We genotyped all adult and neonate snakes sampled in this study using a large number of polymorphic microsatellite loci markers and reconstructed parentage of the progeny by way of a full-pedigree likelihood approach. Most neonates were found in litters attended by solitary, post-partum females who were unambiguously assigned to be their mothers based on intensive radio-tracking [22], [23]. In female North American viperids, communal birthing is common [73], [74], but it is absent in C. atrox from our study site [22], [23]. Even when we exclude maternal information in the initial parentage analysis, COLONY 2 identified the attending female as the genetic mother of the sampled litter, indicating that the full-pedigree likelihood method is robust with respect to determining parentage in our samples [66]-[69], [75]. This step was important to confirm that adult females found in attendance with newborn litters were the true genetic mothers of those offspring, given recent genetic evidence that communally gestating midget-faded rattlesnakes (Crotalus concolor) have been found in close association with neonates that were not their progeny in so-called nursery aggregations [76].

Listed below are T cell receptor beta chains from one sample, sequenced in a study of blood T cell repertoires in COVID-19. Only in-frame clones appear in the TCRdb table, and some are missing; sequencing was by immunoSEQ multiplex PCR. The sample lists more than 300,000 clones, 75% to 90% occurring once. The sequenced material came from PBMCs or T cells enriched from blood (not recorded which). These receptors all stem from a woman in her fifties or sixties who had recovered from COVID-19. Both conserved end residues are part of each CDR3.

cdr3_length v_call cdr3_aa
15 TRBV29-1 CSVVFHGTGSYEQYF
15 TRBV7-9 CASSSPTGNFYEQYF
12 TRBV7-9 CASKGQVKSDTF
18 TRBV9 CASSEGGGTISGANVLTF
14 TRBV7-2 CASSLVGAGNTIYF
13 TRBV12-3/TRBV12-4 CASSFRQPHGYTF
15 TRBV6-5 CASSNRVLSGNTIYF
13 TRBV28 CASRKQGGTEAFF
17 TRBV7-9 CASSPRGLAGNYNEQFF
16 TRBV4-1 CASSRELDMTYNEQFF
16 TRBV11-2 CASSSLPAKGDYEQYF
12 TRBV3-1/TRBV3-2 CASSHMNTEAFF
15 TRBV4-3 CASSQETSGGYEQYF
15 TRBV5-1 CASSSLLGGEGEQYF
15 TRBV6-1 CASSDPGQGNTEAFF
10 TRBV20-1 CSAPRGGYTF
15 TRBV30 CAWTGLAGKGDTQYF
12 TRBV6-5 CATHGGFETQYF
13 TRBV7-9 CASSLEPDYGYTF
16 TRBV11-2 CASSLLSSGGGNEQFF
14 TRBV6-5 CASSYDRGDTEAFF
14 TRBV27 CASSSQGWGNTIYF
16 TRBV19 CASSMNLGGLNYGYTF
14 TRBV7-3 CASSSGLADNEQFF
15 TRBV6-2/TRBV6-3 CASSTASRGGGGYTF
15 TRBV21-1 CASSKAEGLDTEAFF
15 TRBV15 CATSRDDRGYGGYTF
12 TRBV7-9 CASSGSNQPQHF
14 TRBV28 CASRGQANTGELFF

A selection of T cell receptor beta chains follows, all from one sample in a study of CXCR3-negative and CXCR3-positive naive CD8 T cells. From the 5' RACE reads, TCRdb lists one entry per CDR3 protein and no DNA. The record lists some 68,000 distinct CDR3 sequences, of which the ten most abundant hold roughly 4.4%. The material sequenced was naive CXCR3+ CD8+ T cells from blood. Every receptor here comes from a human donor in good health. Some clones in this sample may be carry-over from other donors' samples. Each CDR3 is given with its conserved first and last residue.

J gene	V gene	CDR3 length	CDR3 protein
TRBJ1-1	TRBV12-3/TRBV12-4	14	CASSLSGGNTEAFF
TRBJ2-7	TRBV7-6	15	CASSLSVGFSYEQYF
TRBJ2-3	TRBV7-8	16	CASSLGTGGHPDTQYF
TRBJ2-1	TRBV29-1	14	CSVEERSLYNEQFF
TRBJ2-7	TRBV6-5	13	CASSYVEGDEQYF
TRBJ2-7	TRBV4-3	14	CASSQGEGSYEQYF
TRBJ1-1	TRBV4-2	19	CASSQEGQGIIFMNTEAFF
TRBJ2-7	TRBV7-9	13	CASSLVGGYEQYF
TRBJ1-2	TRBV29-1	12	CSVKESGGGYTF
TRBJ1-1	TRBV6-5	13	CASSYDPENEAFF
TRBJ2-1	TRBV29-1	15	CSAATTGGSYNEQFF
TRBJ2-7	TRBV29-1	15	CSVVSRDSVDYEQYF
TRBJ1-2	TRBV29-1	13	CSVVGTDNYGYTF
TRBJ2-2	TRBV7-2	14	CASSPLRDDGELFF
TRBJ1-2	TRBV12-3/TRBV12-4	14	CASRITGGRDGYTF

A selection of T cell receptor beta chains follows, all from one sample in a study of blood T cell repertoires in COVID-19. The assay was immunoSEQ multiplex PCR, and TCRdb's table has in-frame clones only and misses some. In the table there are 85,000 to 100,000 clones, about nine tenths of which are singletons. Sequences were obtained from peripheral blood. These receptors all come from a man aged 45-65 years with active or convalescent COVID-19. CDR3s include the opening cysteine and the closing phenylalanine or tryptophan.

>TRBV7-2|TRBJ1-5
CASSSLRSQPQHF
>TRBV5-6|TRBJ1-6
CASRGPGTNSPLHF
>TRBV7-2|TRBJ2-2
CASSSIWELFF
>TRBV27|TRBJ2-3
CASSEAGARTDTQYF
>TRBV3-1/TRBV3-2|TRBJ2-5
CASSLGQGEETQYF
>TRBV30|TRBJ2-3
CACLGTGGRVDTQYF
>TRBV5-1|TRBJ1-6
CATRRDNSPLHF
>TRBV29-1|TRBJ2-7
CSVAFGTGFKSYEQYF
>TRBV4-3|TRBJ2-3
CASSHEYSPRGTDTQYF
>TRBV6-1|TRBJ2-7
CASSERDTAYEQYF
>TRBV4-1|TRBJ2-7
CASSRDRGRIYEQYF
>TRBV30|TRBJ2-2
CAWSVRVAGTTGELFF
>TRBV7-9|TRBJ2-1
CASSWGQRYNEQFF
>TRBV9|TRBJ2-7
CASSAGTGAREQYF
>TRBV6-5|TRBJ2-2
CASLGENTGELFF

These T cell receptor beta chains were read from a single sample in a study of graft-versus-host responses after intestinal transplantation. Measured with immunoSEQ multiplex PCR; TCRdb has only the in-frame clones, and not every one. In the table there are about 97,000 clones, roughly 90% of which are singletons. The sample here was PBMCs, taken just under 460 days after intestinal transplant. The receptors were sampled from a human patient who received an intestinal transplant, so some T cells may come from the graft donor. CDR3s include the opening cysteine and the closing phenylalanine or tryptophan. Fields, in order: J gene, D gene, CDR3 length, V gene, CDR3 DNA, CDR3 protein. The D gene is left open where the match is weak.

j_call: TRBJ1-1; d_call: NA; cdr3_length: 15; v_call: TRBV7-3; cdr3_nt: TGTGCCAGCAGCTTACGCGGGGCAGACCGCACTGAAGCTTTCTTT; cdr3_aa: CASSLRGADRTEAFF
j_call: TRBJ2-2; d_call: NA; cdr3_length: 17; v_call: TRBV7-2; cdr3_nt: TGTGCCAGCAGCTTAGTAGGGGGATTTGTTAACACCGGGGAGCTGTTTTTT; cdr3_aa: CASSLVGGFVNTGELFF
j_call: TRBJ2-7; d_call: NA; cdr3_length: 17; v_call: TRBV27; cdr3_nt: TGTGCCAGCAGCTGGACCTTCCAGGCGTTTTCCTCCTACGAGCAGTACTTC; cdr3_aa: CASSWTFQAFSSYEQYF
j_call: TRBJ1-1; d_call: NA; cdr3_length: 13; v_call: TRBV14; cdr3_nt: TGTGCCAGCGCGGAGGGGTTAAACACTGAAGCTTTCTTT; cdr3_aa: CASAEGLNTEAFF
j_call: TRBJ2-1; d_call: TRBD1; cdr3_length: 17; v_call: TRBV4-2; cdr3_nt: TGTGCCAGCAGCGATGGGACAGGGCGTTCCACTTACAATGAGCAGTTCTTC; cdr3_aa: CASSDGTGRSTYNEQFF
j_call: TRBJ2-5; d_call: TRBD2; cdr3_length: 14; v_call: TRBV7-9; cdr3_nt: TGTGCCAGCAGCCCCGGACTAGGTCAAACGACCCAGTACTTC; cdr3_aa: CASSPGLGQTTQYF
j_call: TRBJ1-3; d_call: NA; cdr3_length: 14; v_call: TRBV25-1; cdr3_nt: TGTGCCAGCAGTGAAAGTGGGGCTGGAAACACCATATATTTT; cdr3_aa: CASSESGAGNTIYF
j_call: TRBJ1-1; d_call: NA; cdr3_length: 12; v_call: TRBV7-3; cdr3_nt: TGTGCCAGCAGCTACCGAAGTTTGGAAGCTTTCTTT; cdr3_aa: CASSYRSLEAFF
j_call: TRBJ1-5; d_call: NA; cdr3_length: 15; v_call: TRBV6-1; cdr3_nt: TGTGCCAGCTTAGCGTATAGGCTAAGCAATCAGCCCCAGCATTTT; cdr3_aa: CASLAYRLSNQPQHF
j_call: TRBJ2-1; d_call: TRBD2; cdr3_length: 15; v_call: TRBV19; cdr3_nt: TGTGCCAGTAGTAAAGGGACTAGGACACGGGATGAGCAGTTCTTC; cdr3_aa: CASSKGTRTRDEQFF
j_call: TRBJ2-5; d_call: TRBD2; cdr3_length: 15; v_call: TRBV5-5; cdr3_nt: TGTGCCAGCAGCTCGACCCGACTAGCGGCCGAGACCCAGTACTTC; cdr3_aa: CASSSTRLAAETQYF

Although blood was obtained in several instances from neonates, most DNA was derived from shed skins left by dispersing neonates 4-7 days after birth [31], [32]; thus, owing to various levels of probable environmental degradation of these delicate sheds, many of our markers had high levels of allelic dropout. These genotyping errors would almost certainly preclude exclusion methods for paternity assignment. In many studies using noninvasive tissue sampling, error rates are calculated by comparing replicate genotypes obtained from multiple PCRs using the same DNA sample (i.e., the “multi-tube” approach [77]. However, none of the replicate genotypes are guaranteed to be error-free, and so the consensus of a limited number of replicates could still contain errors [67]. For likelihood-based parentage analysis, it is still necessary to estimate an error rate of the consensus genotype. The error rate estimated from comparing replicate runs is the frequency of inconsistent genotypes per replicate, not the error rate of the consensus genotype [69]. Thus, even if replicate genotypes were constructed, some non-PCR based method of estimating genotyping error would still be desirable. If samples contain known parent-offspring dyads, genotyping error rates can be estimated from pedigree analysis using maximum likelihood approaches. We chose to use this approach, given the relatively large number of known mother-offspring pairs in our sample. Using a locus-specific maximum likelihood error estimation approach allowed us to effectively use the full-pedigree likelihood approach to estimate parentage with confidence. This approach has utility for other vertebrate taxa, since noninvasive tissue samples can often be reliably collected from groups of known sibships (i.e., tissues from shed skins, hatched eggshells, or litters attended by mothers, [78]).